Ball mill is a grinder for reducing hard materials to powder. A ball mill grinds material by rotating a cylinder with steel grinding balls/ceramic balls causing the balls to fall back into the cylinder and onto the material to be ground.

The cylinder rotates at a relatively slow speed, allowing the balls to cascade through the mill base, thus grinding or dispersing the materials. The rotation is usually between 4 to 20 revolutions per minute, depending upon the diameter of the mill. The larger the diameter, the slower the rotation.

If the peripheral speed of the mill is too great, it begins to act like a centrifuge and the balls do not fall back, but stay on the perimeter of the mill. The point where the mill becomes a centrifuge is called the "Critical Speed", and ball mills usually operate at 65% to 75% of the critical speed.

Ball mills are generally used to grind material 1/4 inch and finer, down to the particle size of 20 to 75 microns. To achieve a reasonable efficiency with ball mills, they must be operated in a closed system, with oversize material continuously being recirculated back into the mill to be reduced. Various classifiers, such as screens, cyclones and air classifiers are used for classifying the discharge from ball mills.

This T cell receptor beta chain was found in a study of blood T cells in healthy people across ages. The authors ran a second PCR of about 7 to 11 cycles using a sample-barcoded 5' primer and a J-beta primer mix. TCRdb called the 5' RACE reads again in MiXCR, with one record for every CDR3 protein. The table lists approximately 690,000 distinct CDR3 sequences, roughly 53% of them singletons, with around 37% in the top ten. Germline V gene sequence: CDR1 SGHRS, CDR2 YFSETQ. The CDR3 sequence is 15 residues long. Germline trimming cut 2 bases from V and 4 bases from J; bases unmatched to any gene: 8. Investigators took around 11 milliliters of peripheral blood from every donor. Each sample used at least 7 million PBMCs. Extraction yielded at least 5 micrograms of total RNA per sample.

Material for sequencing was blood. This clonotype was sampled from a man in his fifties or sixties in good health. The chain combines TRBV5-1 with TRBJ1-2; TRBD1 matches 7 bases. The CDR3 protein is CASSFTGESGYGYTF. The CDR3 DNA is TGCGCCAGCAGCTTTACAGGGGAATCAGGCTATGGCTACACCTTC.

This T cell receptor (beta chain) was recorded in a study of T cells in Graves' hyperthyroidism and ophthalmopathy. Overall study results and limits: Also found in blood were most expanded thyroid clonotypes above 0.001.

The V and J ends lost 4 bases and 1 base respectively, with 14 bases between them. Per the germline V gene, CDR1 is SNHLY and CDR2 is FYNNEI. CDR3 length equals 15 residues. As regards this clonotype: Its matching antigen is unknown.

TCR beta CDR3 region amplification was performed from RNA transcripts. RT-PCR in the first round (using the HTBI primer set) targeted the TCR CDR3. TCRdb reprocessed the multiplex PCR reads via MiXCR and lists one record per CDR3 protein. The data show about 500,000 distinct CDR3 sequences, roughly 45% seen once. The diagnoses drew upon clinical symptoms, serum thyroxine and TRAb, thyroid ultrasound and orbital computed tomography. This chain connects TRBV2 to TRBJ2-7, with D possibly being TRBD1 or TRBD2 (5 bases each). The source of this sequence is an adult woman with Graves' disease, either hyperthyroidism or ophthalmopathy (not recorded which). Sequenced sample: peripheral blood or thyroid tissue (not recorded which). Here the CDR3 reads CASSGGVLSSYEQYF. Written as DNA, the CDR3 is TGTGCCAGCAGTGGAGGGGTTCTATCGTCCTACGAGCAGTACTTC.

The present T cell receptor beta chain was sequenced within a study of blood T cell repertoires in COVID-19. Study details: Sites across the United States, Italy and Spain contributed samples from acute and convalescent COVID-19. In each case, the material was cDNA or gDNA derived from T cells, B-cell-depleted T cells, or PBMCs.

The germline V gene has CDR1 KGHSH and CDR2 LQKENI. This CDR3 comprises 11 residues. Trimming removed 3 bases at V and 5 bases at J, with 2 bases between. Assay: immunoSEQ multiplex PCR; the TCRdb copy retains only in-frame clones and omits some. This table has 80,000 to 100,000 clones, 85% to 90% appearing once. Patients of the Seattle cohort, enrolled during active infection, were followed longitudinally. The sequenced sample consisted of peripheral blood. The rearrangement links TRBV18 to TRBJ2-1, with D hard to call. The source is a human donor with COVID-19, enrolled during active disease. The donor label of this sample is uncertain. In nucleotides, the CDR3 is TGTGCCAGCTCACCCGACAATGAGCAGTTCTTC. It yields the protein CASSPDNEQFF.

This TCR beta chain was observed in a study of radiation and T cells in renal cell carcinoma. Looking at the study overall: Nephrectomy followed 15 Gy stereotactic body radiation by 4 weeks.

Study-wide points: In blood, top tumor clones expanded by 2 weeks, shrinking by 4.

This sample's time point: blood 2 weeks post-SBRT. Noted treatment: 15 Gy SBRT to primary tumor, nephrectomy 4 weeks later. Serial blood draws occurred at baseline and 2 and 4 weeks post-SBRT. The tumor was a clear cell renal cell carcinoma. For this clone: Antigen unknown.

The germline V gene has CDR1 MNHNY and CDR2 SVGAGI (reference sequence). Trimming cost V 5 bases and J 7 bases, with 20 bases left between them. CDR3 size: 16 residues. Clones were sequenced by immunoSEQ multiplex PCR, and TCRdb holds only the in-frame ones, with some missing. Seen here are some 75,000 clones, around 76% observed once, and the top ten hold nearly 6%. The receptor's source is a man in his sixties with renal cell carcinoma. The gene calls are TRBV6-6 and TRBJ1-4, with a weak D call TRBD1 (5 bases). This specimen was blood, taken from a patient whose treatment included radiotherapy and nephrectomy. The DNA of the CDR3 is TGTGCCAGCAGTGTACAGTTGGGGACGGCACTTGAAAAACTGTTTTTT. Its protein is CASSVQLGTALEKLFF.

This **Ball Crusher Mills**, a horizontal type and tubular running, has two warehouses. It runs along the outside gear. Materials spirally and evenly enter the first warehouse along the input hollow axis by input devices. In the warehouse, there is a ladder scale board or ripple scale board. Steel balls of different specifications are installed in the scale board. When the barrel body rotates, centrifugal force is produced. At the same time, the steel ball are carried to some height and then fall to grind and strike the material. After being grinded coarsely in the first warehouse, the material then enters into the second warehouse for regrinding. In the end, the powder is discharges by output material board.